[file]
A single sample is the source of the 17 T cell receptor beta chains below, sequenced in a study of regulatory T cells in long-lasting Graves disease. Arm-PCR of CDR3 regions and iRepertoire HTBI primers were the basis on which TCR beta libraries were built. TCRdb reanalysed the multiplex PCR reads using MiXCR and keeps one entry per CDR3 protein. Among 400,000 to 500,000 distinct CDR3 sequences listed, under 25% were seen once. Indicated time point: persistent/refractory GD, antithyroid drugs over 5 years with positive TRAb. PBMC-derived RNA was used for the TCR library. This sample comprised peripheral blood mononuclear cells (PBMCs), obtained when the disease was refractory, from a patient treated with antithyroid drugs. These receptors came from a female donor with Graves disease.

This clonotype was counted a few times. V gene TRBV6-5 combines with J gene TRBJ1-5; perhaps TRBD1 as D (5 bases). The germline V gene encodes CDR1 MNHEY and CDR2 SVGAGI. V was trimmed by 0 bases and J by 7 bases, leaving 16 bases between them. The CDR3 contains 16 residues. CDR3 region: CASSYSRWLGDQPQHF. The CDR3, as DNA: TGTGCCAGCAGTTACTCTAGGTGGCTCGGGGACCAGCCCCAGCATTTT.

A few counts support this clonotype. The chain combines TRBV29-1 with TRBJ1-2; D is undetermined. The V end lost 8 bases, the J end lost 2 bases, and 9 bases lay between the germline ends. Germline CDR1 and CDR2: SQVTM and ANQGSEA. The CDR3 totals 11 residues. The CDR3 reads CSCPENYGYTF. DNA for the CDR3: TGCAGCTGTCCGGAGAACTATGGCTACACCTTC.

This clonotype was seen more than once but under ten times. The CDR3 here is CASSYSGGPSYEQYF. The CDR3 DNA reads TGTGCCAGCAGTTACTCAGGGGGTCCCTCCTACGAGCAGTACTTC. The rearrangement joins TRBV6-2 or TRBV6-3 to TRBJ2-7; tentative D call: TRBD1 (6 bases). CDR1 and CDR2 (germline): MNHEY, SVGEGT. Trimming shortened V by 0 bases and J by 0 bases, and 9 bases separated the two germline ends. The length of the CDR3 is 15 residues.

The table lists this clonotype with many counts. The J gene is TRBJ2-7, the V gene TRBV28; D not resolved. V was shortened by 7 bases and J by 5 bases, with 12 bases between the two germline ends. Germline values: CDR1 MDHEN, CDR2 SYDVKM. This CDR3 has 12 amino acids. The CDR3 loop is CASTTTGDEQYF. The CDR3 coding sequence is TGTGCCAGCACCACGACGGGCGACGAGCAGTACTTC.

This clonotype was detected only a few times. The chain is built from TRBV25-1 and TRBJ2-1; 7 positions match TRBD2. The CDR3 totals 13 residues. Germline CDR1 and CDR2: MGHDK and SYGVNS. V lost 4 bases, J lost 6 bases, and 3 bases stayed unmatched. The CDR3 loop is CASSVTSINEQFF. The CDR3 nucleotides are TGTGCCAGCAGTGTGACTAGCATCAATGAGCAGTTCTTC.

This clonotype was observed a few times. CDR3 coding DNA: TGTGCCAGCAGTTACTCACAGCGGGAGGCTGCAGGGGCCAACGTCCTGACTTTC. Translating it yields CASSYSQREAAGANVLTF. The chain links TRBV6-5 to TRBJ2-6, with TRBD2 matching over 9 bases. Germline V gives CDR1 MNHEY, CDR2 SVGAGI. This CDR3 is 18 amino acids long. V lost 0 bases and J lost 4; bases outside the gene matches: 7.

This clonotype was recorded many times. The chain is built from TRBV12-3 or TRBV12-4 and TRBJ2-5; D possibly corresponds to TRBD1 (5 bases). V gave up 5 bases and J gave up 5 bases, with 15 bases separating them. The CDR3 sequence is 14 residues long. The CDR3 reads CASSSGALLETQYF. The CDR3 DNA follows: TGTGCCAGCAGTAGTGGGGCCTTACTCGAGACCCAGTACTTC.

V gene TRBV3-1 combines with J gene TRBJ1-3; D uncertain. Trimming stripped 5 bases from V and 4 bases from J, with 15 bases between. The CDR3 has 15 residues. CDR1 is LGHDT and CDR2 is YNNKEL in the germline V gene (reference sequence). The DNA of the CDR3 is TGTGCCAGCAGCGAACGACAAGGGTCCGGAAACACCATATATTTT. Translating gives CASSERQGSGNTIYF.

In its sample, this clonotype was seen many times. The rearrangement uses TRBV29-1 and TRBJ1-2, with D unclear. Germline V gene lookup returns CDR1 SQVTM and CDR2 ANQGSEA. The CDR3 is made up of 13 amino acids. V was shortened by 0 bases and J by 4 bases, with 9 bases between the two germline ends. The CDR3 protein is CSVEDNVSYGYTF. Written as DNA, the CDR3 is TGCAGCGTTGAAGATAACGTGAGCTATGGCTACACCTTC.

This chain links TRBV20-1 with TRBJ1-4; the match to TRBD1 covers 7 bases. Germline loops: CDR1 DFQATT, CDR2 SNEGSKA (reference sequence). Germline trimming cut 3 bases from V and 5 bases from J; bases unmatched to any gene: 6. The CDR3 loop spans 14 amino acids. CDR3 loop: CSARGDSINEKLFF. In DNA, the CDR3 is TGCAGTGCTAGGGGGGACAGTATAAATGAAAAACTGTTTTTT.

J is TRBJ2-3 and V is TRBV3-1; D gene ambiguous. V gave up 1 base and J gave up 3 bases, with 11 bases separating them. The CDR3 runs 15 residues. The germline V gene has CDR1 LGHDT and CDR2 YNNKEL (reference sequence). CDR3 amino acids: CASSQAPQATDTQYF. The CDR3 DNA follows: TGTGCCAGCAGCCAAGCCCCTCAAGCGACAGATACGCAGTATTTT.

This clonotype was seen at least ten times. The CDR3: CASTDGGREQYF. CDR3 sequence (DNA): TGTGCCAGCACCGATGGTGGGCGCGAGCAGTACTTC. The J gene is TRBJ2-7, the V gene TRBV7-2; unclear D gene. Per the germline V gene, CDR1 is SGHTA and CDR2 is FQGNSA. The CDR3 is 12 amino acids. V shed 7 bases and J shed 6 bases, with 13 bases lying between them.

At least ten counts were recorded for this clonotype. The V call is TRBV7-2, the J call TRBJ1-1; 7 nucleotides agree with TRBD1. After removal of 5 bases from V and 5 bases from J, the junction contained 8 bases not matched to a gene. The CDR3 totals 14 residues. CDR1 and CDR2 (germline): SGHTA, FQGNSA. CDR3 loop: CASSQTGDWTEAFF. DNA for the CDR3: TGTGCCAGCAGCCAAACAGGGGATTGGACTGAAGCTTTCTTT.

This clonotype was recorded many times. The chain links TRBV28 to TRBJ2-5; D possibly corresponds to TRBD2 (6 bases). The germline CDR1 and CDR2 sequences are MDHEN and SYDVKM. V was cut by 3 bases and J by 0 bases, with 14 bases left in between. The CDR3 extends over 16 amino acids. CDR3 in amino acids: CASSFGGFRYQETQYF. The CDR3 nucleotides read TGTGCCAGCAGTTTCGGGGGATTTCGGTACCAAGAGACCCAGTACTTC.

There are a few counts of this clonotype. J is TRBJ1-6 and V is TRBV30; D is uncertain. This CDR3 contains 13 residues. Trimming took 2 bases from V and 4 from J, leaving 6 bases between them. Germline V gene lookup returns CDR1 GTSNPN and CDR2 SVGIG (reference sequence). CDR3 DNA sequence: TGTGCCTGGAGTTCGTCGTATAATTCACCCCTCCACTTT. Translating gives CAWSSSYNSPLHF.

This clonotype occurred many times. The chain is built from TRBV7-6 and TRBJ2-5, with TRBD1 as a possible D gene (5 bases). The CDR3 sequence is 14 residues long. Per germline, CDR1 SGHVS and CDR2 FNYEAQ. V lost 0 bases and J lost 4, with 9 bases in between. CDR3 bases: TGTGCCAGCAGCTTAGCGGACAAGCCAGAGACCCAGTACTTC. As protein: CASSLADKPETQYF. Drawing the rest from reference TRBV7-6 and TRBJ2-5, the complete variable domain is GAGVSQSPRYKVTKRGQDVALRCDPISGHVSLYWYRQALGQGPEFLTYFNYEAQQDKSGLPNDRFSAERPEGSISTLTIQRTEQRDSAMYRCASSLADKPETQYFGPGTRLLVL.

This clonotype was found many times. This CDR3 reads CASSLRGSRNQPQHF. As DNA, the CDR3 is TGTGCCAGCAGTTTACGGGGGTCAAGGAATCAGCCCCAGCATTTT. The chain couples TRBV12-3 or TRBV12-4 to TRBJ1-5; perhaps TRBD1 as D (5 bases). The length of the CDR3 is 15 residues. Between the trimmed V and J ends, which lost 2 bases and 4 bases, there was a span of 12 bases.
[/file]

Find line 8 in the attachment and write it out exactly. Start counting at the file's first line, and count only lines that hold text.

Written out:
This clonotype was recorded many times. The chain is built from TRBV12-3 or TRBV12-4 and TRBJ2-5; D possibly corresponds to TRBD1 (5 bases). V gave up 5 bases and J gave up 5 bases, with 15 bases separating them. The CDR3 sequence is 14 residues long. The CDR3 reads CASSSGALLETQYF. The CDR3 DNA follows: TGTGCCAGCAGTAGTGGGGCCTTACTCGAGACCCAGTACTTC.